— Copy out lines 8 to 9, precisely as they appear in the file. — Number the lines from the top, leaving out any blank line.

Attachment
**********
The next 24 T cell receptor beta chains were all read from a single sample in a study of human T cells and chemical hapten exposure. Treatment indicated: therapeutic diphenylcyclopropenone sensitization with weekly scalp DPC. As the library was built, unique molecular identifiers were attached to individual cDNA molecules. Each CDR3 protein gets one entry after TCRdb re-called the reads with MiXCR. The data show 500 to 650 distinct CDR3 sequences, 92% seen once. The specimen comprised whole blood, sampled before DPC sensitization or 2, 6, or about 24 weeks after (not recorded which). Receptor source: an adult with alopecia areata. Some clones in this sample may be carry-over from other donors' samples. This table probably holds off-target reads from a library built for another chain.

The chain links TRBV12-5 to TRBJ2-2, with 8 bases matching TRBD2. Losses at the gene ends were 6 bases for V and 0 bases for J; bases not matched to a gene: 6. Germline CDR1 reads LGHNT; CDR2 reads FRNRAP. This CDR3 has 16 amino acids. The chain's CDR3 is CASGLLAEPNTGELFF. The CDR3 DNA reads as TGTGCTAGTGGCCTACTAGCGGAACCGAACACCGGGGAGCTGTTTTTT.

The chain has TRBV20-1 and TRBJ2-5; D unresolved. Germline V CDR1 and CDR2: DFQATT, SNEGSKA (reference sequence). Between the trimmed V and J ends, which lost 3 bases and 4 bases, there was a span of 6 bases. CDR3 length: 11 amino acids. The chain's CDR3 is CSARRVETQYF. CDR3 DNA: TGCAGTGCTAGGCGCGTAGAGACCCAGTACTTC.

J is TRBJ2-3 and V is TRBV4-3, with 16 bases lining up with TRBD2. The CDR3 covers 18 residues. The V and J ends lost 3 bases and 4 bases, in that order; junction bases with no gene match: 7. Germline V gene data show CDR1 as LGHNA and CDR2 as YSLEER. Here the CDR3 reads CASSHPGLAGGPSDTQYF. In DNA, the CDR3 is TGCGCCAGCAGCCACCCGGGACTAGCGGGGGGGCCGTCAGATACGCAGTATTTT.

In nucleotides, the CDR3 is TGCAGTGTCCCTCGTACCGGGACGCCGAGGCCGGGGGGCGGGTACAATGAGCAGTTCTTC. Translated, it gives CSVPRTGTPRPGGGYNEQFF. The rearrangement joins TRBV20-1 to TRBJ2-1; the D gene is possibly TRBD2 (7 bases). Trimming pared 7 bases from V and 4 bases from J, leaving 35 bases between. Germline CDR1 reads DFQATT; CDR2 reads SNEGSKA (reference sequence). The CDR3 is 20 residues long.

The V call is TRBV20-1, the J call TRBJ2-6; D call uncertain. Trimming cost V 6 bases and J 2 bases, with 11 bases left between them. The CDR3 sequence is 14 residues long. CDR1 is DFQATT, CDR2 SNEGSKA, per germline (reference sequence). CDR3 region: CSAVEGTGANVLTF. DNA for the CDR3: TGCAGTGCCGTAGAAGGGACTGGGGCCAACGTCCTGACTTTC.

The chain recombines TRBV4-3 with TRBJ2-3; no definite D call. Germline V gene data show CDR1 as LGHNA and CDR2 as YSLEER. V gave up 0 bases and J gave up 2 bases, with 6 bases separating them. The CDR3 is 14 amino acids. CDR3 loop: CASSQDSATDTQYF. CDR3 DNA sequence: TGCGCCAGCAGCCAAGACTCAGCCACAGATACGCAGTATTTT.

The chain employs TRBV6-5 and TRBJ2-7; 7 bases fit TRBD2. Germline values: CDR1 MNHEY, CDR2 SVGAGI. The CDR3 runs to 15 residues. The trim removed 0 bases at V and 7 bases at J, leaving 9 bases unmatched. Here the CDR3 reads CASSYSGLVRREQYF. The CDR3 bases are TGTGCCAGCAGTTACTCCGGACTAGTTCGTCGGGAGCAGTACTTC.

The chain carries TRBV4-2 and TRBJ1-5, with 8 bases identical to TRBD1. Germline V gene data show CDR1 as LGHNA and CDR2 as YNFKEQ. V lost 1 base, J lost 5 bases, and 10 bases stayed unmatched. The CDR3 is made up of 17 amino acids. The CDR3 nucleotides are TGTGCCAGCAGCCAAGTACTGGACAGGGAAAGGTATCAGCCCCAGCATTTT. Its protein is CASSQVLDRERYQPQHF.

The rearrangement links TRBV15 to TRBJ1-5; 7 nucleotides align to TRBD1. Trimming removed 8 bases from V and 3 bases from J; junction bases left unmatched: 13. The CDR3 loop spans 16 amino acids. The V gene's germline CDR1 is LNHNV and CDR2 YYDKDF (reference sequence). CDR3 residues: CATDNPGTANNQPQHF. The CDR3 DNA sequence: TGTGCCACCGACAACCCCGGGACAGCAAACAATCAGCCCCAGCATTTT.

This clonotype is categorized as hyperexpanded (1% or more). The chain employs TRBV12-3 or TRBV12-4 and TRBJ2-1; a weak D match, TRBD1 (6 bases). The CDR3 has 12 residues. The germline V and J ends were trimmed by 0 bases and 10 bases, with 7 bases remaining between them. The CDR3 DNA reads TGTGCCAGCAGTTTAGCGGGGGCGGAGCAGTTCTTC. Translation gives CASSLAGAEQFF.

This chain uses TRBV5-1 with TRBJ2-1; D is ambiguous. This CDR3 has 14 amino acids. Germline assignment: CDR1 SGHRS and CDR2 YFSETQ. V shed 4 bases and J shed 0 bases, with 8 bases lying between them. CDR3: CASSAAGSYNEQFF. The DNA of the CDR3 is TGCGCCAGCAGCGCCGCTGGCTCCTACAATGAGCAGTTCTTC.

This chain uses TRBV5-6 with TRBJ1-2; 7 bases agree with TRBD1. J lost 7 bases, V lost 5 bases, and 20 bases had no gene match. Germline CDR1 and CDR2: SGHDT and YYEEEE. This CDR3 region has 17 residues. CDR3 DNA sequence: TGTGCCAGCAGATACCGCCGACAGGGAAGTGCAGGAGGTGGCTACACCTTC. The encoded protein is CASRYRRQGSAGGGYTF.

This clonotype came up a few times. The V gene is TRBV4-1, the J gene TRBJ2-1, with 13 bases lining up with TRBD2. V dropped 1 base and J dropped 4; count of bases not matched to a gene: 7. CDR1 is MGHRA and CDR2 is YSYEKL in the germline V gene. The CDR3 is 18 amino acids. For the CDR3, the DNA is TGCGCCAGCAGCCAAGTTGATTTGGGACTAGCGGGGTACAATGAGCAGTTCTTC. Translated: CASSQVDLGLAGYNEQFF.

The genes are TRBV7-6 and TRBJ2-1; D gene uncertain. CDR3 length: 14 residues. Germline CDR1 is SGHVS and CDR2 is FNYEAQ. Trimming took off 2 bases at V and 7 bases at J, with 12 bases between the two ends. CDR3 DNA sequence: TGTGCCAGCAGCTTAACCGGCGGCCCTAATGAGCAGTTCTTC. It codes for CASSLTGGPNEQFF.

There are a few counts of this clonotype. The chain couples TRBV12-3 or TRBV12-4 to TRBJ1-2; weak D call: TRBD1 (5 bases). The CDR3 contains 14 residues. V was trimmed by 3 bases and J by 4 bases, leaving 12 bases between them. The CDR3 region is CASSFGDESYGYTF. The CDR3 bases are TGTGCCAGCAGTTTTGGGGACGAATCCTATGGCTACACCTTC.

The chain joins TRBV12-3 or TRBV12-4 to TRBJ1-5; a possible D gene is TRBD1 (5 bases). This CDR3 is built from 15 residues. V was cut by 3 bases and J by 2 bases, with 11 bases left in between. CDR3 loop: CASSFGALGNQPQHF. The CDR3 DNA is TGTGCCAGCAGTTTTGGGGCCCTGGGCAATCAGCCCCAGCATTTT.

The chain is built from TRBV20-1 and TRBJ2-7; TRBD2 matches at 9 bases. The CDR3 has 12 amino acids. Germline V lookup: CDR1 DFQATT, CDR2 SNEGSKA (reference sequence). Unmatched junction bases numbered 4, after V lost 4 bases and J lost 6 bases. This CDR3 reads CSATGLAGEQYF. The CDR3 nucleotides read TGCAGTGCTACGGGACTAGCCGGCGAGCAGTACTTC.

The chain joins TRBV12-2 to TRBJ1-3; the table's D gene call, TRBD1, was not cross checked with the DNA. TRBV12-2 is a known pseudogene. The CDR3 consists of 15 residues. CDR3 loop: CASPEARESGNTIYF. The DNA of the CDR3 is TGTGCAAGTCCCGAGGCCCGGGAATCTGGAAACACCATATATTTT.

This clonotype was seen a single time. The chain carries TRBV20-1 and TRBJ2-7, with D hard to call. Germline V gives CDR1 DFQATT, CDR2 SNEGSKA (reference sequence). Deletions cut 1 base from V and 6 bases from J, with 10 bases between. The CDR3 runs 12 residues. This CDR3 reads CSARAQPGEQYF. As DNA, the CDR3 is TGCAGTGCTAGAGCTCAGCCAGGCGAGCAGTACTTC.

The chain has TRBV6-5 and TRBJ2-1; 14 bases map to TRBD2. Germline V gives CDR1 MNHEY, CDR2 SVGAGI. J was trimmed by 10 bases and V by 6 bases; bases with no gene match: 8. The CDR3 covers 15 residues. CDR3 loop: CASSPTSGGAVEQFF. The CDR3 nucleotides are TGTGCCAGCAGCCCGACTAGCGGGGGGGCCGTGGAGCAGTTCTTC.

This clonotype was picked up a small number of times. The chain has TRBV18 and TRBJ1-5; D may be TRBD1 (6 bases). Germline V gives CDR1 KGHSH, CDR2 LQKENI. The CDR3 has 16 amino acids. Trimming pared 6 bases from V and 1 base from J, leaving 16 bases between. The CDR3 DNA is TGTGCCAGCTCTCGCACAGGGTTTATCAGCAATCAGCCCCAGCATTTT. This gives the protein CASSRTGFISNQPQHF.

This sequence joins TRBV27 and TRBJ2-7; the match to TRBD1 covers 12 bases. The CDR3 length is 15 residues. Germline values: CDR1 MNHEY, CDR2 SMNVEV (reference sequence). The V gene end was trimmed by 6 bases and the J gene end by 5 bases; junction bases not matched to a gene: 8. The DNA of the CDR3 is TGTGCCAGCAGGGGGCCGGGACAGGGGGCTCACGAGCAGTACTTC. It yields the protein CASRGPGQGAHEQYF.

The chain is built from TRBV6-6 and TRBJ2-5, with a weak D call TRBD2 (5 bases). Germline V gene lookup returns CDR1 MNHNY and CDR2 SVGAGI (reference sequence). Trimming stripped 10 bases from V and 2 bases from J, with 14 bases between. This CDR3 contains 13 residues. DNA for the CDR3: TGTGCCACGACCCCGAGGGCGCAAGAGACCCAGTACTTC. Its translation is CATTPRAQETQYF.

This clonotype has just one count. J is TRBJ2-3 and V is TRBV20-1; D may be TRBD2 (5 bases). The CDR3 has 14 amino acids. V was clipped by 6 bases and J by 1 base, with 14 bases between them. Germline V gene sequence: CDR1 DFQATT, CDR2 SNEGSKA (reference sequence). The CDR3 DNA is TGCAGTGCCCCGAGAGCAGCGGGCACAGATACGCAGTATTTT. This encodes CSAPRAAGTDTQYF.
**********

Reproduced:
The chain employs TRBV6-5 and TRBJ2-7; 7 bases fit TRBD2. Germline values: CDR1 MNHEY, CDR2 SVGAGI. The CDR3 runs to 15 residues. The trim removed 0 bases at V and 7 bases at J, leaving 9 bases unmatched. Here the CDR3 reads CASSYSGLVRREQYF. The CDR3 bases are TGTGCCAGCAGTTACTCCGGACTAGTTCGTCGGGAGCAGTACTTC.

The chain carries TRBV4-2 and TRBJ1-5, with 8 bases identical to TRBD1. Germline V gene data show CDR1 as LGHNA and CDR2 as YNFKEQ. V lost 1 base, J lost 5 bases, and 10 bases stayed unmatched. The CDR3 is made up of 17 amino acids. The CDR3 nucleotides are TGTGCCAGCAGCCAAGTACTGGACAGGGAAAGGTATCAGCCCCAGCATTTT. Its protein is CASSQVLDRERYQPQHF.